- TECHNOLOGY CRUCIAL TO THIS PARTICULAR STORY – in a fantasy it might be a system of magic in lieu of technology. In speculative fiction this will be at the forefront. Even in non-SF work, the tech of the time is relevant to setting.
- LEVEL OF CONFLICT – the story’s position on the hierarchy of human struggles. If ‘time and place’ refers to temporal and physical location, this refers to the social one. What’s going on in the wider world of the story, politically, socially, environmentally…? A ten dollar word to use here is ‘milieu’.
If applied to Breaking Bad:
- PERIOD – The first season aired 2008, and the story is set in either that year or very close to that year.
- DURATION – Although the series has taken 6 years to watch due to the time it takes to produce a series, the duration of the story is 2 years.
- LOCATION – Albuquerque, New Mexico; Mexico; in the homes of Walt, Jesse, Hank; in factories and small local businesses
- MANMADE SPACES – the houses, the factories, the high school, the streets, the hotel (depending on the episode, there are many)
- NATURAL SETTINGS – the Albuquerque desert, which can also kill you if you’re not careful
- TECHNOLOGY CRUCIAL TO THIS PARTICULAR STORY – equipment to produce methamphetamine, later in its purest form
- LEVEL OF CONFLICT – At a time when teachers aren’t paid enough to support a family, when health care is unaffordable to those working in the caring professions, when methamphetamine use is causing criminal harm and much victimization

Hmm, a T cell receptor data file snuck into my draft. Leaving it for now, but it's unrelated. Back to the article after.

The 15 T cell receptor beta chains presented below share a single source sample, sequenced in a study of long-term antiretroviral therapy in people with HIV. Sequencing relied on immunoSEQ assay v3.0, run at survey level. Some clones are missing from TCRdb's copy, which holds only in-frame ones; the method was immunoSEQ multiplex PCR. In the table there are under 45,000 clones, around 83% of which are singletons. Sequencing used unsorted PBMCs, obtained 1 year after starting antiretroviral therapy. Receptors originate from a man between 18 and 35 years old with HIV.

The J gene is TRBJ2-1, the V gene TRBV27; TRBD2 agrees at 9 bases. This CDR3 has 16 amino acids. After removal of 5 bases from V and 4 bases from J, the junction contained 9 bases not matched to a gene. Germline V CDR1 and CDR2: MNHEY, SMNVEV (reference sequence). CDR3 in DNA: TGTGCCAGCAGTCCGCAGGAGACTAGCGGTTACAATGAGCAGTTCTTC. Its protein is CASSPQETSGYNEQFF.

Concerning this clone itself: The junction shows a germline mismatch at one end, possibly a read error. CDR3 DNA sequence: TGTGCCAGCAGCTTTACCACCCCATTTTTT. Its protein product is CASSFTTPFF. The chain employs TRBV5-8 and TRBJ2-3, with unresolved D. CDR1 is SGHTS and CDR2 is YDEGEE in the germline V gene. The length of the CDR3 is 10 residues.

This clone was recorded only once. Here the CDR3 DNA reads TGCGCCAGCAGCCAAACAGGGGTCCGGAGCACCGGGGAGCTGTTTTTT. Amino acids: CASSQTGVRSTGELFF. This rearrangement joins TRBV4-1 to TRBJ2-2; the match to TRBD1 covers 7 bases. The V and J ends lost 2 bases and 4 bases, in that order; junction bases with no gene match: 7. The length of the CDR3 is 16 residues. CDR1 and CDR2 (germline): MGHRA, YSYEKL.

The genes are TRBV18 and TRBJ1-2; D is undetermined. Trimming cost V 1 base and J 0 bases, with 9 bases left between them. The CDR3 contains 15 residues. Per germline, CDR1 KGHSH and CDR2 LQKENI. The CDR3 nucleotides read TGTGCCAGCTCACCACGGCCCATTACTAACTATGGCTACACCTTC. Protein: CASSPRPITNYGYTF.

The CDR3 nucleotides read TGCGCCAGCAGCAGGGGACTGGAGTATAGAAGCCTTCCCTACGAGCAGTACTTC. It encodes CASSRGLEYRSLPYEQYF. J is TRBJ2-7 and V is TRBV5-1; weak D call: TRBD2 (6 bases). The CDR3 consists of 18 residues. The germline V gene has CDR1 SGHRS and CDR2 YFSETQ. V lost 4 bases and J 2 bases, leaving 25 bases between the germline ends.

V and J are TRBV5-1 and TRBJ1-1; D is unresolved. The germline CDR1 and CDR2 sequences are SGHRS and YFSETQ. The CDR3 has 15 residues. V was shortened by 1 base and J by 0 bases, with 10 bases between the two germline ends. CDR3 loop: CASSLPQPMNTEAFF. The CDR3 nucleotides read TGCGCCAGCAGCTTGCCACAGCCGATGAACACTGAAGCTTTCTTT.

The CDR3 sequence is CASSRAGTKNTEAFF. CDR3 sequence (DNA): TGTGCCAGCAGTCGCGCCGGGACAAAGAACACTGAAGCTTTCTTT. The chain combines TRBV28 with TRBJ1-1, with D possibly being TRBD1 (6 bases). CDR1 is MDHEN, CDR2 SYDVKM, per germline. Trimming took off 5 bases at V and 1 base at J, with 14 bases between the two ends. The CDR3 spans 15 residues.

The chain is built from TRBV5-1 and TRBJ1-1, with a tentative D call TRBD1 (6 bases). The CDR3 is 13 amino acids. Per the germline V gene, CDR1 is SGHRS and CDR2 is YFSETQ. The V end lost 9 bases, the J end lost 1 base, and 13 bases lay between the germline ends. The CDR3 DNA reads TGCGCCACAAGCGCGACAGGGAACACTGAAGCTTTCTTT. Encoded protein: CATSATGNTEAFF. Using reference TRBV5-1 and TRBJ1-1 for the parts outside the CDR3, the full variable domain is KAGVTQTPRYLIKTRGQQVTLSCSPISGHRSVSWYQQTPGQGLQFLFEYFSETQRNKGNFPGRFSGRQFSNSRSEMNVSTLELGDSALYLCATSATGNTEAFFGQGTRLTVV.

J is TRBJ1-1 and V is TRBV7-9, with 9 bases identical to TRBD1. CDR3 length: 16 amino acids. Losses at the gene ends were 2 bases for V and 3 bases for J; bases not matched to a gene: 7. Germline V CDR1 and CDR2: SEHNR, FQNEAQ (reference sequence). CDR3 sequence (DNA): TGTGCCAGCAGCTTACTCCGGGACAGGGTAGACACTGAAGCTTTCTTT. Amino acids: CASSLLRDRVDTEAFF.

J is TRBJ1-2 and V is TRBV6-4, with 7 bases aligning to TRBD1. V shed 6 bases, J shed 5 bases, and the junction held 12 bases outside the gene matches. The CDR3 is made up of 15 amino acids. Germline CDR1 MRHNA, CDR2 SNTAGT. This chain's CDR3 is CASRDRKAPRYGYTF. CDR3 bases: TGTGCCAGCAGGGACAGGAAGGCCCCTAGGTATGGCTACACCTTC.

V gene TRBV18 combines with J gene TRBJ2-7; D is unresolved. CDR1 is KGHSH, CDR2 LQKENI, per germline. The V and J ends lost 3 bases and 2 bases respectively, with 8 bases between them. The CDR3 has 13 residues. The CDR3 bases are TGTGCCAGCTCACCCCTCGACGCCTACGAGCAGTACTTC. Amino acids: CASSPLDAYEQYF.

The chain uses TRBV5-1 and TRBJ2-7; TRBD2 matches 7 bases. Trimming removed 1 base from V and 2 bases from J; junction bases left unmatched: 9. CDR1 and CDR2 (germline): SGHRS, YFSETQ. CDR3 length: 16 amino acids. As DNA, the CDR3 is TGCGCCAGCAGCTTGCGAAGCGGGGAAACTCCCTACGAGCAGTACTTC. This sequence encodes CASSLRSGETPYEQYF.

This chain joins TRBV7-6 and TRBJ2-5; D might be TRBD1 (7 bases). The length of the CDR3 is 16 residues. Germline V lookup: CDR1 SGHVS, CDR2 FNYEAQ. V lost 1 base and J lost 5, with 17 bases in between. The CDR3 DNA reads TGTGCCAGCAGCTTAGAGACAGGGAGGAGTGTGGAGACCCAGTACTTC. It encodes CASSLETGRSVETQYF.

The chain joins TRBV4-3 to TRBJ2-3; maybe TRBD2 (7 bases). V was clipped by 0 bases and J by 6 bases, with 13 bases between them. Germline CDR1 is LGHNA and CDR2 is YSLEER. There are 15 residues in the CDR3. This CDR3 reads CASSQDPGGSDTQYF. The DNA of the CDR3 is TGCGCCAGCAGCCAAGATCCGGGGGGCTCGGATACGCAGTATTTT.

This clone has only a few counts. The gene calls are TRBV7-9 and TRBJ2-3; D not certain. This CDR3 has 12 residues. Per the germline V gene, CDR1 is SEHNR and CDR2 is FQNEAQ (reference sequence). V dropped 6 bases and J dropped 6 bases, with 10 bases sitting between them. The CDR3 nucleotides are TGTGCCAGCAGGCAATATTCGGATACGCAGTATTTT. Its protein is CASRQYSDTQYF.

If applied to Courage the Cowardly Dog:
- PERIOD – The style of house, the dress of the characters suggest contemporary late 1990s.
- DURATION – Each episode seems to ‘reset’ back to the beginning as if nothing happened before and nothing was learned. As evidence, Courage is never, ever believed when he raises the alarm about intruders. If this was a story which built upon itself, you’d expect Muriel to take him seriously after a while, because he’s never wrong.
- LOCATION – The fiction town of ‘Nowhere’ represents any Midwest rural town in America — anywhere flat, where it’s possible to live miles from anyone else.
- MANMADE SPACES – the house, the retail outlets, the nearby factories and experimental labs.
- NATURAL SETTINGS – the Midwest plains